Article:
In the second film gore ruled the day as the types of traps became bloodier and more frequent. Cube Zero, while overlooking what worked in the first film did embrace work didn’t in the second. There are flame throwers, torrents of corrosive acid and the old stand by wires that turn the human body into so many little bloody cubes. The problem here is we have seen this all before, better in the first film and redundantly in the second. This franchise suffers the same fate as many of the slasher film series like the Jason and Freddy flicks, there are only so many ways to slice and dice hapless victims before the audience yawns. In Cube the bloodshed was integral to the plot; yes the first flick had an actual plot. It set up an environment of imminent danger that was used to bind the characters. Now the violence is there because it has become part of the Cube films, it is just there because it is expected.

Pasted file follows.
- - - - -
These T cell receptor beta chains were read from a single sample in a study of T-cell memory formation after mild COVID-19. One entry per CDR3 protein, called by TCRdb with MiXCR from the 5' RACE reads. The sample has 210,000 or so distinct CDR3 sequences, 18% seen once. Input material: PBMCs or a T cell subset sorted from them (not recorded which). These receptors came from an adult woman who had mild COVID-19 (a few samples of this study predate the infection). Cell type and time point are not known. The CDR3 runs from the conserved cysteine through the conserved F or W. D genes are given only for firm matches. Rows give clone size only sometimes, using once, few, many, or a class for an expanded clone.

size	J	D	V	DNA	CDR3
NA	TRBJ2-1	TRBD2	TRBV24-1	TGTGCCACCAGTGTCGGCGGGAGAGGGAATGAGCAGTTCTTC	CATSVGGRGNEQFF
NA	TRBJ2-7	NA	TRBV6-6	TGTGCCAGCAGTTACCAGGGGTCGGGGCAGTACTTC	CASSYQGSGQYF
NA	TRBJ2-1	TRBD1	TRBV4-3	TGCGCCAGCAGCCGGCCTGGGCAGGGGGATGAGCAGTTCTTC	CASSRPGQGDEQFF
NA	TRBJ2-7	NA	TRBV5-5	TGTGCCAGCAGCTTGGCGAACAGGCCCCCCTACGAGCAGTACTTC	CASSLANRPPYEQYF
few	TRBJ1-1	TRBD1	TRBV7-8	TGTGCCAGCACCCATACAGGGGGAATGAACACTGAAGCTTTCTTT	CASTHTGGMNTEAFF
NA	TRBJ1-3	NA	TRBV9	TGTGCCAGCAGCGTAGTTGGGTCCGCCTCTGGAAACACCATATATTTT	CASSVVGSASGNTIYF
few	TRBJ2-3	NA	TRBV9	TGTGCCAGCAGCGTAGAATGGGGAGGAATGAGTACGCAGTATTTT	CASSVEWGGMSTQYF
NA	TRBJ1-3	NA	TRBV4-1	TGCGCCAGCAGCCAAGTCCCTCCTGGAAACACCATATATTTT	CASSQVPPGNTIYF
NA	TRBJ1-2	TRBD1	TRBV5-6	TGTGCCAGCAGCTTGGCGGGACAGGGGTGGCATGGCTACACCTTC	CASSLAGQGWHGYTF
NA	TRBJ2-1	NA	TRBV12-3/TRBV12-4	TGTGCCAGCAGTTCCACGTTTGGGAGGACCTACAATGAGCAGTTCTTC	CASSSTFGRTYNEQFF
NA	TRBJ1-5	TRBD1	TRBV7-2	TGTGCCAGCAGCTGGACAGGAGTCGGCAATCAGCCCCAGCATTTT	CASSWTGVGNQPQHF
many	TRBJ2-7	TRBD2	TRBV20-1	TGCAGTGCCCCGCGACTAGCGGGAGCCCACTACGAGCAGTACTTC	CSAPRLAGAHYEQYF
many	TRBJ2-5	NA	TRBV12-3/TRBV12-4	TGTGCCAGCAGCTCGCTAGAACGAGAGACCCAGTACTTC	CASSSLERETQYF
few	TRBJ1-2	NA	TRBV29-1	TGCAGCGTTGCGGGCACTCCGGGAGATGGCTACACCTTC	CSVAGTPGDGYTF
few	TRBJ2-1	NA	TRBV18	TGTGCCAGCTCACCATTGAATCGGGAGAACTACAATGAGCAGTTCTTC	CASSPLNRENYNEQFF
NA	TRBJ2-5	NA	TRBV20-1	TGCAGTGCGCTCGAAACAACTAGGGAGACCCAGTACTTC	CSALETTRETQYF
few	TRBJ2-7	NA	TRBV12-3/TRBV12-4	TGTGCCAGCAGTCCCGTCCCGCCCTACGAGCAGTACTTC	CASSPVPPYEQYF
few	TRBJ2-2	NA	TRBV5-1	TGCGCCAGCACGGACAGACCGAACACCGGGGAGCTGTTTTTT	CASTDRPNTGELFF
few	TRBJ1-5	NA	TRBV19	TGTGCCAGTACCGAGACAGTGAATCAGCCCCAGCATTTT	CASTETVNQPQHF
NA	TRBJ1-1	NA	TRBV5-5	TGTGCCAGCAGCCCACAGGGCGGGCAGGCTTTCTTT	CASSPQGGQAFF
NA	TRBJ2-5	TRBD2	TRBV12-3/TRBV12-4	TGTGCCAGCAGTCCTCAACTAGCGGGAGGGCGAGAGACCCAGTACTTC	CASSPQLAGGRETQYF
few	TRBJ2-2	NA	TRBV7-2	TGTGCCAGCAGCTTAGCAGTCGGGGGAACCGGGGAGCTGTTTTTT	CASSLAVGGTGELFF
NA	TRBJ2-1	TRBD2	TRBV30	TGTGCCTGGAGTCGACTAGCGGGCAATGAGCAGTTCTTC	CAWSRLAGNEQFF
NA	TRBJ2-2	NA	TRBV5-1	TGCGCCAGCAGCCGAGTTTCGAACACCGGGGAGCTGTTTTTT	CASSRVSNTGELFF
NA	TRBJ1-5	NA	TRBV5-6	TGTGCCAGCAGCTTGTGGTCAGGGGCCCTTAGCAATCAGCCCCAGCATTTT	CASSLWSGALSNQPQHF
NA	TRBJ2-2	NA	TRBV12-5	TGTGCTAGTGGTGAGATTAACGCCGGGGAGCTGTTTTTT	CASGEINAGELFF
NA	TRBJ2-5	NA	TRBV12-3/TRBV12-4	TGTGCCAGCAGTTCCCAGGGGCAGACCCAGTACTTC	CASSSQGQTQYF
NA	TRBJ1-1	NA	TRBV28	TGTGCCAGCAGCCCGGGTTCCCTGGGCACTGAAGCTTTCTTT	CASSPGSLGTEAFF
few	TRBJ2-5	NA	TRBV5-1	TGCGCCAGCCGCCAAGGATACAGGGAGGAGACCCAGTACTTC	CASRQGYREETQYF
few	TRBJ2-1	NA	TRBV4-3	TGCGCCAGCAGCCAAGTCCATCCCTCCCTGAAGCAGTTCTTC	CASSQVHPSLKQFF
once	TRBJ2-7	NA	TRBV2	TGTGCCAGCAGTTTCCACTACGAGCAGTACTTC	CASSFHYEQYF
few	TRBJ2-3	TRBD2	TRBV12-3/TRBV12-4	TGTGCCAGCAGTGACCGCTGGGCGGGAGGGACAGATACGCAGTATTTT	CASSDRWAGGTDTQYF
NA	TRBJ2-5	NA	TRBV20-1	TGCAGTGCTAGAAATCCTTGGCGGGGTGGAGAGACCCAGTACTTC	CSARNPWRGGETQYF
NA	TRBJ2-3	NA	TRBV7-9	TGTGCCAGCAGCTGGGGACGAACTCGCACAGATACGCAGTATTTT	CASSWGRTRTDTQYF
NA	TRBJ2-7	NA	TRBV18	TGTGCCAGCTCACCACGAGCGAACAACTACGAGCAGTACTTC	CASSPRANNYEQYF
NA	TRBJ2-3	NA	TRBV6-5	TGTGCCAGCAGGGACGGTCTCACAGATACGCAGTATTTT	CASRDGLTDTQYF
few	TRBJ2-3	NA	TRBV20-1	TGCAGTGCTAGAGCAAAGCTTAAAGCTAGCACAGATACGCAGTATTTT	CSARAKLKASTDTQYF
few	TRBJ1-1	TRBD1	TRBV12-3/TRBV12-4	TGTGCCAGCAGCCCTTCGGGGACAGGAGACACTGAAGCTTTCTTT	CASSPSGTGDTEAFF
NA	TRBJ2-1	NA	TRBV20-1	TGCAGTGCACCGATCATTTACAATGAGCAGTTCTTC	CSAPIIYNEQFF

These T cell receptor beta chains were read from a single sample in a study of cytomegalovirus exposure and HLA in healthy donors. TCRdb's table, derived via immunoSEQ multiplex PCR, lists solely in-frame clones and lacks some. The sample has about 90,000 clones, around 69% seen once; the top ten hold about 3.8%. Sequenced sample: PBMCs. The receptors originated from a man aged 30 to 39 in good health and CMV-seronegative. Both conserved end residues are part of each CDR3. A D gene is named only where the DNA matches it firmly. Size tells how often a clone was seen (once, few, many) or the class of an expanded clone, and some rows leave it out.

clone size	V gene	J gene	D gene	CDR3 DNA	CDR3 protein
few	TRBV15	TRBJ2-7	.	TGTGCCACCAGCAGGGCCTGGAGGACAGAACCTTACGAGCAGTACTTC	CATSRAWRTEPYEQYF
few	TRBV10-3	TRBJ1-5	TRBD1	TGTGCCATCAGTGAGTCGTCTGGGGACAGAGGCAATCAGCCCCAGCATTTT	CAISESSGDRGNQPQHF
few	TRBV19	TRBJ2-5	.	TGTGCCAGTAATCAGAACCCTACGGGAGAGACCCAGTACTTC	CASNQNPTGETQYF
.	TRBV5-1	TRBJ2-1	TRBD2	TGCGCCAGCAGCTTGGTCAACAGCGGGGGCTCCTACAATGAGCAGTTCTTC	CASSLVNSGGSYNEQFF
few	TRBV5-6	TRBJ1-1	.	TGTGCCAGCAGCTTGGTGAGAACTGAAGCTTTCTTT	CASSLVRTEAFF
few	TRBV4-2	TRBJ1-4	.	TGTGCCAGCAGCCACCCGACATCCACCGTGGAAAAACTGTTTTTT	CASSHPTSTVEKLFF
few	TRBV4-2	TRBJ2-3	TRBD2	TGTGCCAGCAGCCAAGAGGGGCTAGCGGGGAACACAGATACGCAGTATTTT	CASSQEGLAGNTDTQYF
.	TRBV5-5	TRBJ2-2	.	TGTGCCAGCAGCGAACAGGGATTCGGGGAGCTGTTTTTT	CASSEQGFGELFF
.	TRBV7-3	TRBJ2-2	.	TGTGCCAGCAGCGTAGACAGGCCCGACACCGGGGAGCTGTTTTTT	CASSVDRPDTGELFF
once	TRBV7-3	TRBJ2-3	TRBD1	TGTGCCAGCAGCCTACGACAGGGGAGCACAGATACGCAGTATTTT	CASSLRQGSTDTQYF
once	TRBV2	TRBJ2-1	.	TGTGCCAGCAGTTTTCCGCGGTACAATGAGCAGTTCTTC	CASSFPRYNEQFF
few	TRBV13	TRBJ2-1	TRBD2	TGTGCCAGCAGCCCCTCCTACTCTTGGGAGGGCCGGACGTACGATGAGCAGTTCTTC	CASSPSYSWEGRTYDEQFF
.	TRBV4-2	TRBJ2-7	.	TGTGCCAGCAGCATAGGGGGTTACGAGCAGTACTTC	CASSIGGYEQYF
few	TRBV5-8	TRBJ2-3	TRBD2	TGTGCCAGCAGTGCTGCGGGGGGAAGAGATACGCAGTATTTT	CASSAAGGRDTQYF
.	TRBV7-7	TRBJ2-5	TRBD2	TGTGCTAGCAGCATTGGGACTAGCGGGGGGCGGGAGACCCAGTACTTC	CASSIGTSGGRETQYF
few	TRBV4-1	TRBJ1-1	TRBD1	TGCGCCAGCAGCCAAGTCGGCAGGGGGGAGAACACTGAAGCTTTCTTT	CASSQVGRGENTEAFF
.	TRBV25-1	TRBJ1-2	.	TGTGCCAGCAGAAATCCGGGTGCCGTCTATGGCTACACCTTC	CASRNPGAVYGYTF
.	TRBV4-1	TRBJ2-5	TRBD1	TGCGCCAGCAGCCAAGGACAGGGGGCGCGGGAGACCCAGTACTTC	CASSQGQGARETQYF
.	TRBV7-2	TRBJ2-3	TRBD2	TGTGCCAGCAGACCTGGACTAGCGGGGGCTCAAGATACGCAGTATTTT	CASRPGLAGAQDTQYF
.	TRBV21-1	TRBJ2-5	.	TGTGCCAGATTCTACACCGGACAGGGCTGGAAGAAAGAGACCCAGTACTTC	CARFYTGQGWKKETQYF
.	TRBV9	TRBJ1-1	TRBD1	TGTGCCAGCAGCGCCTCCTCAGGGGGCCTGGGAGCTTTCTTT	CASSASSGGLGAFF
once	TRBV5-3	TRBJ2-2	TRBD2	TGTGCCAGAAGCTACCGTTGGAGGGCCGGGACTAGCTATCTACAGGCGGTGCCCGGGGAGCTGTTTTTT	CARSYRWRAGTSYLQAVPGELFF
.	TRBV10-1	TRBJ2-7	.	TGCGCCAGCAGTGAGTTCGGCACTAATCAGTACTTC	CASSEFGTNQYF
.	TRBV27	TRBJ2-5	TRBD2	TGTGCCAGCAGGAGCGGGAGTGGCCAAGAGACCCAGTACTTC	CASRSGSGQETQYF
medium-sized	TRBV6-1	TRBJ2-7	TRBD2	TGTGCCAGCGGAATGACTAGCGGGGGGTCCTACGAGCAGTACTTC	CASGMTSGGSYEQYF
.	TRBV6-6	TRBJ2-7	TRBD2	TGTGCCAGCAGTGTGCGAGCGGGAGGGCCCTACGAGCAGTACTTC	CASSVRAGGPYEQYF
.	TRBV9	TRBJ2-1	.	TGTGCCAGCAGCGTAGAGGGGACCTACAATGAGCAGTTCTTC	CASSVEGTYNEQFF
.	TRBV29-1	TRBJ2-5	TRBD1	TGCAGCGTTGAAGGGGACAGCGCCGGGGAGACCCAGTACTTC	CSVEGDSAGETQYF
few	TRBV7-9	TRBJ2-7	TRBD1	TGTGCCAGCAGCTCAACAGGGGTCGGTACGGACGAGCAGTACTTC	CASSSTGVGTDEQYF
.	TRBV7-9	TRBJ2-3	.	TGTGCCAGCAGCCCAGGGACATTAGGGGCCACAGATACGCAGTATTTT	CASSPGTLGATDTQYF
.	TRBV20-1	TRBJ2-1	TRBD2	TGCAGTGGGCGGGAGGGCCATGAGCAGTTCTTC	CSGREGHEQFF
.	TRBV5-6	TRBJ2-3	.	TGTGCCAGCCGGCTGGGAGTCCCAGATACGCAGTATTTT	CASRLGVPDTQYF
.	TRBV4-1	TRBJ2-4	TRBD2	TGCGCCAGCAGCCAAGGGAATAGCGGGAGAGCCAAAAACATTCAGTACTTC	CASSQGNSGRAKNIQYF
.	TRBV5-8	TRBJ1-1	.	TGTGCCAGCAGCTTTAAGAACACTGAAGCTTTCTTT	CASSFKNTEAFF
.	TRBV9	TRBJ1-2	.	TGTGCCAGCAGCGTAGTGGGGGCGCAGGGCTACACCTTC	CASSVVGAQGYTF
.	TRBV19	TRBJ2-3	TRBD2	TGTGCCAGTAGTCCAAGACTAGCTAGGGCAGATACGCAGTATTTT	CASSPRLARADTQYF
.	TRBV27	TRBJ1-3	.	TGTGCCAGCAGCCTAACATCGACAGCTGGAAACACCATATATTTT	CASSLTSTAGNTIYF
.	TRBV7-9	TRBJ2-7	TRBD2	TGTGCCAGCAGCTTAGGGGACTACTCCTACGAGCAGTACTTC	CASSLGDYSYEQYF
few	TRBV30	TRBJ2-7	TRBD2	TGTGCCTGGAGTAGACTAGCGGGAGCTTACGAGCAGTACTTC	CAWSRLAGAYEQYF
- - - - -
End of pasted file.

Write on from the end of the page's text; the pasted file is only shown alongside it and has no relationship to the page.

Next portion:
There is an attempt to make this film more socially and politically relevant. We now are privy to the fact that the ‘government’ is using this elaborate house of horrors for some nefarious set of experiments. Even with this addition there is nothing novel to be seen. We have all had our fill of evils of the government, how uncaring they are and how overly willing they are to strip people of the most fundamental human rights and dignity. In many ways finding out about the world immediately outside the cube is like Dorothy peeking behind the curtain to discover the Great Oz is nothing more than a regular man. We all suspected that the cube had operators but seeing them like this was a let down, it completely destroyed the scene of the unknown.